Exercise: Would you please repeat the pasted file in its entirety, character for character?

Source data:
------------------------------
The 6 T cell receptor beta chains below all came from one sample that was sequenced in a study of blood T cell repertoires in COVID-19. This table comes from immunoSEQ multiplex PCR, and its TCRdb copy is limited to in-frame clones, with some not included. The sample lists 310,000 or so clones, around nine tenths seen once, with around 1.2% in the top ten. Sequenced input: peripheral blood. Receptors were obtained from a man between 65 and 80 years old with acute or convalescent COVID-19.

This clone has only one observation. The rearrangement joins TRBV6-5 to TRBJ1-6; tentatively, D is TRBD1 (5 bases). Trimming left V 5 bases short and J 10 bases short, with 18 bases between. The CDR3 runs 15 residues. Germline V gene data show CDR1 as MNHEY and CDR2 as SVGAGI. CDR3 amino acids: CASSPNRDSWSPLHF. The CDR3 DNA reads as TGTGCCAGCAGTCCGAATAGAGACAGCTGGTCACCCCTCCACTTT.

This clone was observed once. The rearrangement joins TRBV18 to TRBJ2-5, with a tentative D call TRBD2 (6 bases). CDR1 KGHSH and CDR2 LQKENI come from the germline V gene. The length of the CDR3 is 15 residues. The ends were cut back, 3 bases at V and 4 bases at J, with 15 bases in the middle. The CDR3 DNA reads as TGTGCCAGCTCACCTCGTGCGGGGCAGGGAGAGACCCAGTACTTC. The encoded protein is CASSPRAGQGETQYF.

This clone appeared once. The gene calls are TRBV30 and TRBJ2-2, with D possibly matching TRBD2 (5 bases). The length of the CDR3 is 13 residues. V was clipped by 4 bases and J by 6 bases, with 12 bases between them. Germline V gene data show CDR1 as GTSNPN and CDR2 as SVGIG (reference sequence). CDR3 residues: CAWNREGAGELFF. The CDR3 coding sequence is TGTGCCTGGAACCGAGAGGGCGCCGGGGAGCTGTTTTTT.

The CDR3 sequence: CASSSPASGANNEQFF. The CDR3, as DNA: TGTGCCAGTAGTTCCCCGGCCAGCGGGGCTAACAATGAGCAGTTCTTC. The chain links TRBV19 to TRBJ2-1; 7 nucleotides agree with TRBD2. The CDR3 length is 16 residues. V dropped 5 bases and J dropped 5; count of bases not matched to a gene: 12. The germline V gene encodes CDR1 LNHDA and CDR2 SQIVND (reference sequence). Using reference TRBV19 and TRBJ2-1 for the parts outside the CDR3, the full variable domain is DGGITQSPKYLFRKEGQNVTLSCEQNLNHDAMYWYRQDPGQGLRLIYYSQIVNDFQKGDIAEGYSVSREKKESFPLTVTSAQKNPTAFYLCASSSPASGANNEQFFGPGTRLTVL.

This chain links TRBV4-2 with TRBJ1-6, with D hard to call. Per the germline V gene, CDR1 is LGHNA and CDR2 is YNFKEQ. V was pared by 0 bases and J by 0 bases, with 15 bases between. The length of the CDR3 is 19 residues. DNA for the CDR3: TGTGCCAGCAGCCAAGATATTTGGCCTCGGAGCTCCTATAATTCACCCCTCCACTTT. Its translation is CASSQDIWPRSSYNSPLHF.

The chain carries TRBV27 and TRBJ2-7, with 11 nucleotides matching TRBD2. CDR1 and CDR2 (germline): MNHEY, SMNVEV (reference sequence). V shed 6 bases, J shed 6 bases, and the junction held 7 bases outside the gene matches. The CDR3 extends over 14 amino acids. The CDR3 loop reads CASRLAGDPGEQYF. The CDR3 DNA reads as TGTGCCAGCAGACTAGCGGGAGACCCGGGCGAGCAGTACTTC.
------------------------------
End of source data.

The 6 T cell receptor beta chains below all came from one sample that was sequenced in a study of blood T cell repertoires in COVID-19. This table comes from immunoSEQ multiplex PCR, and its TCRdb copy is limited to in-frame clones, with some not included. The sample lists 310,000 or so clones, around nine tenths seen once, with around 1.2% in the top ten. Sequenced input: peripheral blood. Receptors were obtained from a man between 65 and 80 years old with acute or convalescent COVID-19.

This clone has only one observation. The rearrangement joins TRBV6-5 to TRBJ1-6; tentatively, D is TRBD1 (5 bases). Trimming left V 5 bases short and J 10 bases short, with 18 bases between. The CDR3 runs 15 residues. Germline V gene data show CDR1 as MNHEY and CDR2 as SVGAGI. CDR3 amino acids: CASSPNRDSWSPLHF. The CDR3 DNA reads as TGTGCCAGCAGTCCGAATAGAGACAGCTGGTCACCCCTCCACTTT.

This clone was observed once. The rearrangement joins TRBV18 to TRBJ2-5, with a tentative D call TRBD2 (6 bases). CDR1 KGHSH and CDR2 LQKENI come from the germline V gene. The length of the CDR3 is 15 residues. The ends were cut back, 3 bases at V and 4 bases at J, with 15 bases in the middle. The CDR3 DNA reads as TGTGCCAGCTCACCTCGTGCGGGGCAGGGAGAGACCCAGTACTTC. The encoded protein is CASSPRAGQGETQYF.

This clone appeared once. The gene calls are TRBV30 and TRBJ2-2, with D possibly matching TRBD2 (5 bases). The length of the CDR3 is 13 residues. V was clipped by 4 bases and J by 6 bases, with 12 bases between them. Germline V gene data show CDR1 as GTSNPN and CDR2 as SVGIG (reference sequence). CDR3 residues: CAWNREGAGELFF. The CDR3 coding sequence is TGTGCCTGGAACCGAGAGGGCGCCGGGGAGCTGTTTTTT.

The CDR3 sequence: CASSSPASGANNEQFF. The CDR3, as DNA: TGTGCCAGTAGTTCCCCGGCCAGCGGGGCTAACAATGAGCAGTTCTTC. The chain links TRBV19 to TRBJ2-1; 7 nucleotides agree with TRBD2. The CDR3 length is 16 residues. V dropped 5 bases and J dropped 5; count of bases not matched to a gene: 12. The germline V gene encodes CDR1 LNHDA and CDR2 SQIVND (reference sequence). Using reference TRBV19 and TRBJ2-1 for the parts outside the CDR3, the full variable domain is DGGITQSPKYLFRKEGQNVTLSCEQNLNHDAMYWYRQDPGQGLRLIYYSQIVNDFQKGDIAEGYSVSREKKESFPLTVTSAQKNPTAFYLCASSSPASGANNEQFFGPGTRLTVL.

This chain links TRBV4-2 with TRBJ1-6, with D hard to call. Per the germline V gene, CDR1 is LGHNA and CDR2 is YNFKEQ. V was pared by 0 bases and J by 0 bases, with 15 bases between. The length of the CDR3 is 19 residues. DNA for the CDR3: TGTGCCAGCAGCCAAGATATTTGGCCTCGGAGCTCCTATAATTCACCCCTCCACTTT. Its translation is CASSQDIWPRSSYNSPLHF.

The chain carries TRBV27 and TRBJ2-7, with 11 nucleotides matching TRBD2. CDR1 and CDR2 (germline): MNHEY, SMNVEV (reference sequence). V shed 6 bases, J shed 6 bases, and the junction held 7 bases outside the gene matches. The CDR3 extends over 14 amino acids. The CDR3 loop reads CASRLAGDPGEQYF. The CDR3 DNA reads as TGTGCCAGCAGACTAGCGGGAGACCCGGGCGAGCAGTACTTC.